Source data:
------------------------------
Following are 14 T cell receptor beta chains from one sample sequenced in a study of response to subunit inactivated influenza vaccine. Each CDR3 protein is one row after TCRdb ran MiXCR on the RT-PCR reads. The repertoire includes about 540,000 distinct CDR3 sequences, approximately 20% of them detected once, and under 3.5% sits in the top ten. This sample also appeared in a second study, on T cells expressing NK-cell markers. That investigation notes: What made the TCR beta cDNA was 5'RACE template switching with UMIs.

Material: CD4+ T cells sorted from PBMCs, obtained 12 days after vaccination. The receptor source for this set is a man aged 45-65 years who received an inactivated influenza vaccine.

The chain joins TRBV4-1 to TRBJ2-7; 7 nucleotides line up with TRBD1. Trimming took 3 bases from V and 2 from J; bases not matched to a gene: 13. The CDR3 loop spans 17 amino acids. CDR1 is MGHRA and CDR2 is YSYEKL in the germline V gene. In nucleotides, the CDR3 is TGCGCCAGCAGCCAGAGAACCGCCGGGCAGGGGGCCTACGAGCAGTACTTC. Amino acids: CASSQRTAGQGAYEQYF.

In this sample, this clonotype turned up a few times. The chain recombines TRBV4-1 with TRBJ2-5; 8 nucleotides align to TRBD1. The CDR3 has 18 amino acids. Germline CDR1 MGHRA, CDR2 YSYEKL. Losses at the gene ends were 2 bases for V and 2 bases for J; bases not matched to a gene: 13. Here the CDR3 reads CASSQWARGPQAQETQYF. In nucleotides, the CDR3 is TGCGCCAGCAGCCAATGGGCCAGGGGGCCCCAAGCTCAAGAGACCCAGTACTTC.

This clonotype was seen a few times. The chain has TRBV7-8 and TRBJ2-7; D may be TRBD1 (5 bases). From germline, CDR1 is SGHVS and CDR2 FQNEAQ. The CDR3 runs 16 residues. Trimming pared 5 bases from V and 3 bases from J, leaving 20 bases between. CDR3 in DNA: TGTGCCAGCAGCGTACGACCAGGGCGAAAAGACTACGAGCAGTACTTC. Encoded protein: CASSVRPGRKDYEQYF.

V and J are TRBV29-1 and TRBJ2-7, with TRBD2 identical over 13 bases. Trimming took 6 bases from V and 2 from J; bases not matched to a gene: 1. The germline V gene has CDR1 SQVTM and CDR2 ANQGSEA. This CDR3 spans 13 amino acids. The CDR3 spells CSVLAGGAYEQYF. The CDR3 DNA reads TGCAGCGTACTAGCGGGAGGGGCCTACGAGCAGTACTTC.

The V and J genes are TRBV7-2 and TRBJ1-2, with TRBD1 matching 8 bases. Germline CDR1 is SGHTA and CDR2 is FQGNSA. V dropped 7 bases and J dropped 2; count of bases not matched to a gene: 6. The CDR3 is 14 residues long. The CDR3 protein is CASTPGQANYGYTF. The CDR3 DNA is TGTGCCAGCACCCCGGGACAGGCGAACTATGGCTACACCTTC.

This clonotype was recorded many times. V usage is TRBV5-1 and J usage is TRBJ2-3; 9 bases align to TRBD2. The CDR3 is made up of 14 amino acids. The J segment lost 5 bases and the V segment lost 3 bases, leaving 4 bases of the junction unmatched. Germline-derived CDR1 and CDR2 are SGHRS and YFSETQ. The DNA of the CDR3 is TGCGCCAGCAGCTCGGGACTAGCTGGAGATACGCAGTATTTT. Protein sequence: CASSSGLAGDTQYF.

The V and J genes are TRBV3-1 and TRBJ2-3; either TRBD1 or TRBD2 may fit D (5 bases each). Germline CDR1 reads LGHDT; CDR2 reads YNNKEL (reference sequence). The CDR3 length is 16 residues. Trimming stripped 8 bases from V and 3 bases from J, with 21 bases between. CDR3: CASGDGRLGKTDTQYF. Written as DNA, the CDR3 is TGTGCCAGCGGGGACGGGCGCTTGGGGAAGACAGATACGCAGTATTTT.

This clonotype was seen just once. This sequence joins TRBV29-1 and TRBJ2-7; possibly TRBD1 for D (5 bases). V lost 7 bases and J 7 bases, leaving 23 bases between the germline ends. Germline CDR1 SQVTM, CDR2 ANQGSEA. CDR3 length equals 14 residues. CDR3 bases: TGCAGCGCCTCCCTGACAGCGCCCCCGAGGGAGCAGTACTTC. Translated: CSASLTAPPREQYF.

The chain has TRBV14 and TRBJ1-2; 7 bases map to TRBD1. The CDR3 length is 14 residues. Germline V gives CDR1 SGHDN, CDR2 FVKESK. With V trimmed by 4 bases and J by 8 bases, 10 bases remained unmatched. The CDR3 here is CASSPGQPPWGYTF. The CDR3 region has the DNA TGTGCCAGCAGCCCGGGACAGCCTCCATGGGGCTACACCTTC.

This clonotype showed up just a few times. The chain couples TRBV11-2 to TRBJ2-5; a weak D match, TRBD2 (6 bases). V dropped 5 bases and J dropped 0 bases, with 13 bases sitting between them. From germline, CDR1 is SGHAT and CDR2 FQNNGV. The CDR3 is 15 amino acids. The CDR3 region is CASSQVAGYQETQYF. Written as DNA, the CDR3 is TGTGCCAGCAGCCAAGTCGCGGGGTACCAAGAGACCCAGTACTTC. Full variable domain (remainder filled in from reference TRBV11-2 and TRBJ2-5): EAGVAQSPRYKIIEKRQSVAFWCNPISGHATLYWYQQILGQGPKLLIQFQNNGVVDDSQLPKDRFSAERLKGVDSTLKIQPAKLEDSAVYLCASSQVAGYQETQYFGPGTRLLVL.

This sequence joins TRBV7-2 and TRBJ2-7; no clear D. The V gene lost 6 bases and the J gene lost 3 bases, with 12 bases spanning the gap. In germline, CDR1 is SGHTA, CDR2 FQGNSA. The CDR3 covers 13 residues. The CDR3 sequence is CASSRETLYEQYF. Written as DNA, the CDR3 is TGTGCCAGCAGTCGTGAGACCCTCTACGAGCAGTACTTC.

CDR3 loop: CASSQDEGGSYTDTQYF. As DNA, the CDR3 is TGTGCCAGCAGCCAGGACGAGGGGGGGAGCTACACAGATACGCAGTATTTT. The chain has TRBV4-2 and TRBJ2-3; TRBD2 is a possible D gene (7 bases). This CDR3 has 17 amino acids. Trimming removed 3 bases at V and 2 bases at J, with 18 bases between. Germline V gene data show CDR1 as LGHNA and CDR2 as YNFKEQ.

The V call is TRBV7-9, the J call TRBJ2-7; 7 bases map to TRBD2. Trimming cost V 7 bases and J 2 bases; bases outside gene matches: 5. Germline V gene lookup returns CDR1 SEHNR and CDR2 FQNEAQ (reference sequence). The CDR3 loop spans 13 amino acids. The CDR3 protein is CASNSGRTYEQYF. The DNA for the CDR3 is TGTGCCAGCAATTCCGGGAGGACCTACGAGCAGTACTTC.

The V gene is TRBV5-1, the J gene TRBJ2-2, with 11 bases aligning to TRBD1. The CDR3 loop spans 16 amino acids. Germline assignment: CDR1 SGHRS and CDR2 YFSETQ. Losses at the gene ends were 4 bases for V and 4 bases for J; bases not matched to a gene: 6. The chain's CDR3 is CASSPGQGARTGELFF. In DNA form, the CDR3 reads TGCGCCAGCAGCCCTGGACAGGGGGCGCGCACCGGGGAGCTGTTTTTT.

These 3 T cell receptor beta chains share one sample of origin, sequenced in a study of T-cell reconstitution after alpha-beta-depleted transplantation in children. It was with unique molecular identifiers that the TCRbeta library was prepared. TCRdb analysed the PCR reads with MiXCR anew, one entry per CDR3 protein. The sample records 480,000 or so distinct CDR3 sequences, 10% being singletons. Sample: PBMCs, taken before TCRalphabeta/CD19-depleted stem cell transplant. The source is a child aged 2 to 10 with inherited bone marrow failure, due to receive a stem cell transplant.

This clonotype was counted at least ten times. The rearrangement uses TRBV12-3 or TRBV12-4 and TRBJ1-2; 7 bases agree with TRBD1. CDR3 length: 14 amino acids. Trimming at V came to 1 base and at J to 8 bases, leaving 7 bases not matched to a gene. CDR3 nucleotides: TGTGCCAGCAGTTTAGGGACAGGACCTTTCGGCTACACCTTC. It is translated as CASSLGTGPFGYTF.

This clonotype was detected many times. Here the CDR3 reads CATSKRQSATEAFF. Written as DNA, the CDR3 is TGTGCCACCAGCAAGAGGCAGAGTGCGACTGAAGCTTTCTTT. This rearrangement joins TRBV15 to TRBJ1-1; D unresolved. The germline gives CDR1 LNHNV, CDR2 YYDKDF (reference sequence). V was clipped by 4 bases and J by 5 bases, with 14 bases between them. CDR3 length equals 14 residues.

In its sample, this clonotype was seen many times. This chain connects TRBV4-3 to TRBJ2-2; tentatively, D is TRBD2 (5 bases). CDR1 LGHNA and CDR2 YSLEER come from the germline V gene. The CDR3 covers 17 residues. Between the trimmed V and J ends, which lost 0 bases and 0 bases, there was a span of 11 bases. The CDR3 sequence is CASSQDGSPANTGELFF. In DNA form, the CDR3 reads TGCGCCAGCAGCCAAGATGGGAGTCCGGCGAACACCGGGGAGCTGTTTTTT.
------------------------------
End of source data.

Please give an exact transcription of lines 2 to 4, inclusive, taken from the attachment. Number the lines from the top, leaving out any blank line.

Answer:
Material: CD4+ T cells sorted from PBMCs, obtained 12 days after vaccination. The receptor source for this set is a man aged 45-65 years who received an inactivated influenza vaccine.

The chain joins TRBV4-1 to TRBJ2-7; 7 nucleotides line up with TRBD1. Trimming took 3 bases from V and 2 from J; bases not matched to a gene: 13. The CDR3 loop spans 17 amino acids. CDR1 is MGHRA and CDR2 is YSYEKL in the germline V gene. In nucleotides, the CDR3 is TGCGCCAGCAGCCAGAGAACCGCCGGGCAGGGGGCCTACGAGCAGTACTTC. Amino acids: CASSQRTAGQGAYEQYF.

In this sample, this clonotype turned up a few times. The chain recombines TRBV4-1 with TRBJ2-5; 8 nucleotides align to TRBD1. The CDR3 has 18 amino acids. Germline CDR1 MGHRA, CDR2 YSYEKL. Losses at the gene ends were 2 bases for V and 2 bases for J; bases not matched to a gene: 13. Here the CDR3 reads CASSQWARGPQAQETQYF. In nucleotides, the CDR3 is TGCGCCAGCAGCCAATGGGCCAGGGGGCCCCAAGCTCAAGAGACCCAGTACTTC.